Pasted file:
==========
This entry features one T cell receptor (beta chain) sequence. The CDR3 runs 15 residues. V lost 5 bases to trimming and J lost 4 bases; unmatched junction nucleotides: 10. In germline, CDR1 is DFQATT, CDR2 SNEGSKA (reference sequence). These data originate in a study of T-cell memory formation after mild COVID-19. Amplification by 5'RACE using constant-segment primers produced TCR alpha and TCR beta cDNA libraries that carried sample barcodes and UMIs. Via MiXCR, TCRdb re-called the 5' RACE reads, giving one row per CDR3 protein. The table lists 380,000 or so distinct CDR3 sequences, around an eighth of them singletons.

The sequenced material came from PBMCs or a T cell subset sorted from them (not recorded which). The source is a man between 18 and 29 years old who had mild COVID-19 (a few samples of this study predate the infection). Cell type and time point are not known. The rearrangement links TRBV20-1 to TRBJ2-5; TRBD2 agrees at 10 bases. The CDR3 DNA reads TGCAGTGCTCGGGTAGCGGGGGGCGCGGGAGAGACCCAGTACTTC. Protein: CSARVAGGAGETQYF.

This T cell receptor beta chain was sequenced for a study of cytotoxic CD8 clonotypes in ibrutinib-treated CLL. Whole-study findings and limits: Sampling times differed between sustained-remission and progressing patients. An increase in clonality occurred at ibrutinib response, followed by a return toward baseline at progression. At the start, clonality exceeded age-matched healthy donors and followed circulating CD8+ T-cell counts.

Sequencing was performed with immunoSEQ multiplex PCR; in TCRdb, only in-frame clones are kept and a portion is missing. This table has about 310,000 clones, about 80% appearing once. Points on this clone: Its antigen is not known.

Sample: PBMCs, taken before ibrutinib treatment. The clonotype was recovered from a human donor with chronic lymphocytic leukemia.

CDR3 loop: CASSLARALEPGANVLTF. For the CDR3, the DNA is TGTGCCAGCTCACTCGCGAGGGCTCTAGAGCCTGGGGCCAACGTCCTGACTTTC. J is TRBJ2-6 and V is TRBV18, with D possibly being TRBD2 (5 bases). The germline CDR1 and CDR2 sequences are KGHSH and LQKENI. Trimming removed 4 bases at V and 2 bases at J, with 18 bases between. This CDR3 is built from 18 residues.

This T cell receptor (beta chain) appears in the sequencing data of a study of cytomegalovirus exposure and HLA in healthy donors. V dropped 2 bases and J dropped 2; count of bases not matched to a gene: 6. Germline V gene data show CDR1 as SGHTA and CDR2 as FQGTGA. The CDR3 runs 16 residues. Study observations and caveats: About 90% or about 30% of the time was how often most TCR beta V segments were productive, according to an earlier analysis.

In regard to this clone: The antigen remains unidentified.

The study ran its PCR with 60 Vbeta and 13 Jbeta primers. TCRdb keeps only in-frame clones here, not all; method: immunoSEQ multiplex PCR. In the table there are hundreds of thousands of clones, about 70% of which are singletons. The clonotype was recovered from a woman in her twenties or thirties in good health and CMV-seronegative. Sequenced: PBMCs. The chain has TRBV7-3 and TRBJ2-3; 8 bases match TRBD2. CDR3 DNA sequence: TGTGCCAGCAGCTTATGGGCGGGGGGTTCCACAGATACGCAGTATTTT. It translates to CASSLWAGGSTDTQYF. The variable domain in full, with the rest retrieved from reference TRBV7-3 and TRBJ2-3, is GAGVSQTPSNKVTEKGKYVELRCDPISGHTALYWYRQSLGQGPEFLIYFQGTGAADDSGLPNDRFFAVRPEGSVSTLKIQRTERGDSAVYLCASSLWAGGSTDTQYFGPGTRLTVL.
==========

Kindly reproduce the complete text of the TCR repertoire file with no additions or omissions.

This entry features one T cell receptor (beta chain) sequence. The CDR3 runs 15 residues. V lost 5 bases to trimming and J lost 4 bases; unmatched junction nucleotides: 10. In germline, CDR1 is DFQATT, CDR2 SNEGSKA (reference sequence). These data originate in a study of T-cell memory formation after mild COVID-19. Amplification by 5'RACE using constant-segment primers produced TCR alpha and TCR beta cDNA libraries that carried sample barcodes and UMIs. Via MiXCR, TCRdb re-called the 5' RACE reads, giving one row per CDR3 protein. The table lists 380,000 or so distinct CDR3 sequences, around an eighth of them singletons.

The sequenced material came from PBMCs or a T cell subset sorted from them (not recorded which). The source is a man between 18 and 29 years old who had mild COVID-19 (a few samples of this study predate the infection). Cell type and time point are not known. The rearrangement links TRBV20-1 to TRBJ2-5; TRBD2 agrees at 10 bases. The CDR3 DNA reads TGCAGTGCTCGGGTAGCGGGGGGCGCGGGAGAGACCCAGTACTTC. Protein: CSARVAGGAGETQYF.

This T cell receptor beta chain was sequenced for a study of cytotoxic CD8 clonotypes in ibrutinib-treated CLL. Whole-study findings and limits: Sampling times differed between sustained-remission and progressing patients. An increase in clonality occurred at ibrutinib response, followed by a return toward baseline at progression. At the start, clonality exceeded age-matched healthy donors and followed circulating CD8+ T-cell counts.

Sequencing was performed with immunoSEQ multiplex PCR; in TCRdb, only in-frame clones are kept and a portion is missing. This table has about 310,000 clones, about 80% appearing once. Points on this clone: Its antigen is not known.

Sample: PBMCs, taken before ibrutinib treatment. The clonotype was recovered from a human donor with chronic lymphocytic leukemia.

CDR3 loop: CASSLARALEPGANVLTF. For the CDR3, the DNA is TGTGCCAGCTCACTCGCGAGGGCTCTAGAGCCTGGGGCCAACGTCCTGACTTTC. J is TRBJ2-6 and V is TRBV18, with D possibly being TRBD2 (5 bases). The germline CDR1 and CDR2 sequences are KGHSH and LQKENI. Trimming removed 4 bases at V and 2 bases at J, with 18 bases between. This CDR3 is built from 18 residues.

This T cell receptor (beta chain) appears in the sequencing data of a study of cytomegalovirus exposure and HLA in healthy donors. V dropped 2 bases and J dropped 2; count of bases not matched to a gene: 6. Germline V gene data show CDR1 as SGHTA and CDR2 as FQGTGA. The CDR3 runs 16 residues. Study observations and caveats: About 90% or about 30% of the time was how often most TCR beta V segments were productive, according to an earlier analysis.

In regard to this clone: The antigen remains unidentified.

The study ran its PCR with 60 Vbeta and 13 Jbeta primers. TCRdb keeps only in-frame clones here, not all; method: immunoSEQ multiplex PCR. In the table there are hundreds of thousands of clones, about 70% of which are singletons. The clonotype was recovered from a woman in her twenties or thirties in good health and CMV-seronegative. Sequenced: PBMCs. The chain has TRBV7-3 and TRBJ2-3; 8 bases match TRBD2. CDR3 DNA sequence: TGTGCCAGCAGCTTATGGGCGGGGGGTTCCACAGATACGCAGTATTTT. It translates to CASSLWAGGSTDTQYF. The variable domain in full, with the rest retrieved from reference TRBV7-3 and TRBJ2-3, is GAGVSQTPSNKVTEKGKYVELRCDPISGHTALYWYRQSLGQGPEFLIYFQGTGAADDSGLPNDRFFAVRPEGSVSTLKIQRTERGDSAVYLCASSLWAGGSTDTQYFGPGTRLTVL.